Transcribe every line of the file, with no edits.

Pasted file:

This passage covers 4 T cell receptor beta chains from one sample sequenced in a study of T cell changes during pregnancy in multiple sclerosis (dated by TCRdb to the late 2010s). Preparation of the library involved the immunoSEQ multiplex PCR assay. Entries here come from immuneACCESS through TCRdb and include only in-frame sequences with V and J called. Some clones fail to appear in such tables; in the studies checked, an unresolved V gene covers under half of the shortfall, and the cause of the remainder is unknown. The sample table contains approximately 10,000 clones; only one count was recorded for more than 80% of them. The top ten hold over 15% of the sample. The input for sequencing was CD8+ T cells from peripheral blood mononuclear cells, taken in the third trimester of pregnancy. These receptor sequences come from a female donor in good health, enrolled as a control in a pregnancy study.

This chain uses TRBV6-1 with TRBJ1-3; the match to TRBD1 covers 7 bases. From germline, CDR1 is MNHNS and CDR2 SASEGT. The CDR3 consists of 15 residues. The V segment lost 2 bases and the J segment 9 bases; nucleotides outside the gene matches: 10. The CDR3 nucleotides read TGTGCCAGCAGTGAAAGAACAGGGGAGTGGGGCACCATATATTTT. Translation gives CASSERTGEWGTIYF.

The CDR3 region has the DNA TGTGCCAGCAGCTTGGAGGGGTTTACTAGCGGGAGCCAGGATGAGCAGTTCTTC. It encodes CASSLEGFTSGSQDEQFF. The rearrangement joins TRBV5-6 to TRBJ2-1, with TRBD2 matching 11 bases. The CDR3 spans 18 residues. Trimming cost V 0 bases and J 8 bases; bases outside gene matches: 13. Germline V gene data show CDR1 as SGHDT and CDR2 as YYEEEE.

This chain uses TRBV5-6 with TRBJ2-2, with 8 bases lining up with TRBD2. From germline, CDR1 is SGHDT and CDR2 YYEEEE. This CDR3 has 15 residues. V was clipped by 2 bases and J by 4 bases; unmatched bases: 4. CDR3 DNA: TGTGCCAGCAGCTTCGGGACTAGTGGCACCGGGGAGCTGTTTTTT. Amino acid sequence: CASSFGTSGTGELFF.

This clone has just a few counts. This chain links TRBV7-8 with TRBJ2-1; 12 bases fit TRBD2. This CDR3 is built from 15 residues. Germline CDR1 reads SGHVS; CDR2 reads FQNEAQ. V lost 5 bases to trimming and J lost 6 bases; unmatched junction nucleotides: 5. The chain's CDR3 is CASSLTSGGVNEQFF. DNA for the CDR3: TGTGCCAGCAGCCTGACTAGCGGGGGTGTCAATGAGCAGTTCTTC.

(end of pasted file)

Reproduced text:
This passage covers 4 T cell receptor beta chains from one sample sequenced in a study of T cell changes during pregnancy in multiple sclerosis (dated by TCRdb to the late 2010s). Preparation of the library involved the immunoSEQ multiplex PCR assay. Entries here come from immuneACCESS through TCRdb and include only in-frame sequences with V and J called. Some clones fail to appear in such tables; in the studies checked, an unresolved V gene covers under half of the shortfall, and the cause of the remainder is unknown. The sample table contains approximately 10,000 clones; only one count was recorded for more than 80% of them. The top ten hold over 15% of the sample. The input for sequencing was CD8+ T cells from peripheral blood mononuclear cells, taken in the third trimester of pregnancy. These receptor sequences come from a female donor in good health, enrolled as a control in a pregnancy study.

This chain uses TRBV6-1 with TRBJ1-3; the match to TRBD1 covers 7 bases. From germline, CDR1 is MNHNS and CDR2 SASEGT. The CDR3 consists of 15 residues. The V segment lost 2 bases and the J segment 9 bases; nucleotides outside the gene matches: 10. The CDR3 nucleotides read TGTGCCAGCAGTGAAAGAACAGGGGAGTGGGGCACCATATATTTT. Translation gives CASSERTGEWGTIYF.

The CDR3 region has the DNA TGTGCCAGCAGCTTGGAGGGGTTTACTAGCGGGAGCCAGGATGAGCAGTTCTTC. It encodes CASSLEGFTSGSQDEQFF. The rearrangement joins TRBV5-6 to TRBJ2-1, with TRBD2 matching 11 bases. The CDR3 spans 18 residues. Trimming cost V 0 bases and J 8 bases; bases outside gene matches: 13. Germline V gene data show CDR1 as SGHDT and CDR2 as YYEEEE.

This chain uses TRBV5-6 with TRBJ2-2, with 8 bases lining up with TRBD2. From germline, CDR1 is SGHDT and CDR2 YYEEEE. This CDR3 has 15 residues. V was clipped by 2 bases and J by 4 bases; unmatched bases: 4. CDR3 DNA: TGTGCCAGCAGCTTCGGGACTAGTGGCACCGGGGAGCTGTTTTTT. Amino acid sequence: CASSFGTSGTGELFF.

This clone has just a few counts. This chain links TRBV7-8 with TRBJ2-1; 12 bases fit TRBD2. This CDR3 is built from 15 residues. Germline CDR1 reads SGHVS; CDR2 reads FQNEAQ. V lost 5 bases to trimming and J lost 6 bases; unmatched junction nucleotides: 5. The chain's CDR3 is CASSLTSGGVNEQFF. DNA for the CDR3: TGTGCCAGCAGCCTGACTAGCGGGGGTGTCAATGAGCAGTTCTTC.